ALTA says HomeClosing101.com experienced "5,000 hits" in its first week.

I suspect most of those visitors were organization members, but if it is properly promoted it could provide some benefits to new homeowners who can (1) find the money to borrower for a new home and (2) have any idea they can shop around for a product that is purchased by the lender.

What they should do is figure out a way to turn the site into a lead generation vehicle for lenders. According to a survey taken during yesterday's Source Media/IBM Webcast, nearly 40% of respondents consider lead generation innovation the most critical priority at this time.

Websites have proven to be a great way to share information with important constituents. In the case of ALTA's new consumer-facing website, it's likely to be more important as a tool to show legislators that title insurance companies have the best interests of home loan borrowers at heart. Good luck with that.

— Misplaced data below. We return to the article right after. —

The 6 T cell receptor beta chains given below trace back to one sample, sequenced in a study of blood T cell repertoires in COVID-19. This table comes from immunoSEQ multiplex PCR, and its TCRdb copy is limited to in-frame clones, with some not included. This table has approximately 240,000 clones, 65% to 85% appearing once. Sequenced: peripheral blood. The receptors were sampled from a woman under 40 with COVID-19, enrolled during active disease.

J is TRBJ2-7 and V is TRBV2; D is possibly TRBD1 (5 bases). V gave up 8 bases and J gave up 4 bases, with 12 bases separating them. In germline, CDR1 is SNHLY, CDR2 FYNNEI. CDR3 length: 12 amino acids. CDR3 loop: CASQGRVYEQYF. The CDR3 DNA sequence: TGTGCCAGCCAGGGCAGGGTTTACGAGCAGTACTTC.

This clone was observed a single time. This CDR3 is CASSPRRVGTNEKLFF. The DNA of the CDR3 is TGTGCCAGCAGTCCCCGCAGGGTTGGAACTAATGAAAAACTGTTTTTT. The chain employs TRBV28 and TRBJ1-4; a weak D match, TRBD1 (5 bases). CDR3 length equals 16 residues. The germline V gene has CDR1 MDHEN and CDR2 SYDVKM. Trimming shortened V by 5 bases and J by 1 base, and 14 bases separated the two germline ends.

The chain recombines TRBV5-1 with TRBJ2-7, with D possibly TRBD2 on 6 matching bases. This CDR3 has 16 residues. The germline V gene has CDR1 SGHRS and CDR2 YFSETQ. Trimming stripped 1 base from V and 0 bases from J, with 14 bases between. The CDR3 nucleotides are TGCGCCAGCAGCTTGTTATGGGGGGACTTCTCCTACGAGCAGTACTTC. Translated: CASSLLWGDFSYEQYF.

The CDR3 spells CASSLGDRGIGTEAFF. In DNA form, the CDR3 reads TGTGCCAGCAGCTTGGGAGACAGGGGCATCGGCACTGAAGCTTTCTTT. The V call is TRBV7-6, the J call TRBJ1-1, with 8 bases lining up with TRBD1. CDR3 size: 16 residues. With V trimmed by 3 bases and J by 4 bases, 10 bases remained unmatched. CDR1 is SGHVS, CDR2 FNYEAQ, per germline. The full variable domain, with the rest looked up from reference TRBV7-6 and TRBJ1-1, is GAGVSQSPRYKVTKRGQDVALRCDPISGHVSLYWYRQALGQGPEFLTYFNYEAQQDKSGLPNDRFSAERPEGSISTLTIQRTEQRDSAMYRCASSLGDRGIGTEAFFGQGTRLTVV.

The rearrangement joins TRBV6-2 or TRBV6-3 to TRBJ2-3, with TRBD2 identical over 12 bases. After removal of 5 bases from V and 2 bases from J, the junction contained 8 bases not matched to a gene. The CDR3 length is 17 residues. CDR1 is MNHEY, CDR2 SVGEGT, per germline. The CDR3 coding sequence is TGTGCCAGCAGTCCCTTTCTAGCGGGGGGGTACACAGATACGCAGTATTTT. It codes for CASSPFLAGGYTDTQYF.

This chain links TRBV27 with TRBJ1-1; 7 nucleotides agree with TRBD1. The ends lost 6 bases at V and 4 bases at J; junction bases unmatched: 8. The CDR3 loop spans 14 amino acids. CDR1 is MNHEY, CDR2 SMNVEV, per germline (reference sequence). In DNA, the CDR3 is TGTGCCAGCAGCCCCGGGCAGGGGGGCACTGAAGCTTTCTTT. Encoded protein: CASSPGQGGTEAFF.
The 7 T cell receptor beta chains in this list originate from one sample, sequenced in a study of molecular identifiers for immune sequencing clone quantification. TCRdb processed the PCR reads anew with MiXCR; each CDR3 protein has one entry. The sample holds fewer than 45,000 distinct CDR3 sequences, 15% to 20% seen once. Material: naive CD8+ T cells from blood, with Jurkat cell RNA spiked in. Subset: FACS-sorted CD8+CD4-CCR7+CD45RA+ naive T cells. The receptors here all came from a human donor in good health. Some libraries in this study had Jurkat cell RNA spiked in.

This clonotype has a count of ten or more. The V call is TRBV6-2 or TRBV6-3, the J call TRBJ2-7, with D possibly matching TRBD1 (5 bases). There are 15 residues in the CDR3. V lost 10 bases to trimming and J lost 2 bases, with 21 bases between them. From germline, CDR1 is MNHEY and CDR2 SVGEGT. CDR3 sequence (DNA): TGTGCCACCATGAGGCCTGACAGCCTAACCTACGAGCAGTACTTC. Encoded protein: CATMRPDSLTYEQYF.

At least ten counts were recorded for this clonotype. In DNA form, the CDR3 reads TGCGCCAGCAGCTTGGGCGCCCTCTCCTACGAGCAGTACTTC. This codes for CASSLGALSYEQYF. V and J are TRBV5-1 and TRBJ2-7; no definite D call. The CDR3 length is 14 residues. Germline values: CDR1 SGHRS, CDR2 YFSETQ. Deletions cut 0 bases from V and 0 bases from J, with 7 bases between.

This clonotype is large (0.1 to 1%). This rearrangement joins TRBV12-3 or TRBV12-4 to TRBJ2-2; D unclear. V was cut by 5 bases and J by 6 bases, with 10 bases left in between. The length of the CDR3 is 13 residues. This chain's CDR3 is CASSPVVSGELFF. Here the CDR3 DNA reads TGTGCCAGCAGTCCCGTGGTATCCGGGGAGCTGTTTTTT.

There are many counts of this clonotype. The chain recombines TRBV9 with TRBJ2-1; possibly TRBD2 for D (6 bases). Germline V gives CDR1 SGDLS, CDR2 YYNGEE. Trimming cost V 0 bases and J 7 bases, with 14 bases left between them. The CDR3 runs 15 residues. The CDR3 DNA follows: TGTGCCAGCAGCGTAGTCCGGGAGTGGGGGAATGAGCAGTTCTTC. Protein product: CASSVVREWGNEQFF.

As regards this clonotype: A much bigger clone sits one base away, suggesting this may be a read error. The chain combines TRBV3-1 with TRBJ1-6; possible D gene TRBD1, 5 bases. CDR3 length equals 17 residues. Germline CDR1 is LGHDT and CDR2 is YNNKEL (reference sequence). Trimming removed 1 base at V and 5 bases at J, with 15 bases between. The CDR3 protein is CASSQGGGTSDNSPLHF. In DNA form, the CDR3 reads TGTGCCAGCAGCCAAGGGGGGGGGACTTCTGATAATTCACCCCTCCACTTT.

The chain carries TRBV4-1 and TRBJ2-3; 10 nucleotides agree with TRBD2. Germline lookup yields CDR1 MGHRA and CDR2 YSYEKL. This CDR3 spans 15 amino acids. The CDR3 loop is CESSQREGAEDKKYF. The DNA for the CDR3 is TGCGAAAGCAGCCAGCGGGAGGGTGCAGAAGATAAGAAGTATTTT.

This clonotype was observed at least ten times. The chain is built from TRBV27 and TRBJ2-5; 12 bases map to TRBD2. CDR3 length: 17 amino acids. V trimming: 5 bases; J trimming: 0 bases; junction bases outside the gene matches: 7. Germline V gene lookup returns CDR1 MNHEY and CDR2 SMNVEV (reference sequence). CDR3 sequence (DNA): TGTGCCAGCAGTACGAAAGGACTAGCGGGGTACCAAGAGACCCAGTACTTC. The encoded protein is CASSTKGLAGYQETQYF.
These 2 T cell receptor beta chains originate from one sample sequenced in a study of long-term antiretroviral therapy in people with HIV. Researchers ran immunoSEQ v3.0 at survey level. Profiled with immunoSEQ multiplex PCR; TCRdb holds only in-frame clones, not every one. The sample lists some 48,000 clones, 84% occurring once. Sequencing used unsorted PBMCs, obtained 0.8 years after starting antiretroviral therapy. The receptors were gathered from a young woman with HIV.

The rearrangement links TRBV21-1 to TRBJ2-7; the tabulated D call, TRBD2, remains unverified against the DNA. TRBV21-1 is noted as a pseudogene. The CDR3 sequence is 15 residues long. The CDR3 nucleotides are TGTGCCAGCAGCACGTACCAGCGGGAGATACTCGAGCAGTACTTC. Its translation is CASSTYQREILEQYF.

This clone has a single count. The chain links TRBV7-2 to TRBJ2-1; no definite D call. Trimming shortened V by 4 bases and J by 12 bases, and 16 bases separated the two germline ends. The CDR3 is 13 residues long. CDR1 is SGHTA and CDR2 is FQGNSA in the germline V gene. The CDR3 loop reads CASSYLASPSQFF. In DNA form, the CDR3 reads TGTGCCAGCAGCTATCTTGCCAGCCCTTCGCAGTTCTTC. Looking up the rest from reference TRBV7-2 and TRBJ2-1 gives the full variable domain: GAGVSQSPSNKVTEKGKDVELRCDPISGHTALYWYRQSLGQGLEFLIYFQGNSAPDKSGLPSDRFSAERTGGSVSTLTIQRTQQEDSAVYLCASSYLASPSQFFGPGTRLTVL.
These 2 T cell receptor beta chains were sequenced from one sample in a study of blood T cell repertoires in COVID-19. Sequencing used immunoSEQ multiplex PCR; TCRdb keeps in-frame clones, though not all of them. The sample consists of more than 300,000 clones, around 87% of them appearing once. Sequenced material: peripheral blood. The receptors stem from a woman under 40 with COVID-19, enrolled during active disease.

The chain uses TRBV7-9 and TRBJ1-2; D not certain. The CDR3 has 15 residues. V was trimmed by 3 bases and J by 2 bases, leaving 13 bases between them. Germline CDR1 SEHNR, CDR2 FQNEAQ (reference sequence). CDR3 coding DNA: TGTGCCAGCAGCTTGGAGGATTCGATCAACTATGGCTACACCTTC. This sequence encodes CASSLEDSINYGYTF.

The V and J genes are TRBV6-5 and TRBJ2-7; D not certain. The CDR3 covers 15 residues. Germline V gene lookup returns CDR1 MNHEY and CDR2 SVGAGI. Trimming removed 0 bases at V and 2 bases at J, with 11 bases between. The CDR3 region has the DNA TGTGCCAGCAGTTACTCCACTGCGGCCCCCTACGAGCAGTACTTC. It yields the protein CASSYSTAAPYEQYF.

Tuesday, September 18, 2007

History doth repeat itself

I remember being so angry when my college advisor informed me that a class in the history of western civilization would be required in order to finish my degree program. After buying 160 hours of college credit, I was in no mood to hear that I would be required to buy another freshman-level class in order to graduate. In typical 20-something, cut-my-nose-off-to-spite-my-face fashion, I made damn sure that I learned as little as possible in order to get my passing grade. Kids.

At the time, I had no idea how vital a knowledge of history would be to future success. I ended up paying far more to Barnes & Noble and Borders Books to get the education I needed. And I'm still a student of history. It surprises me on a daily basis to find out that more business dealmakers don't embrace it.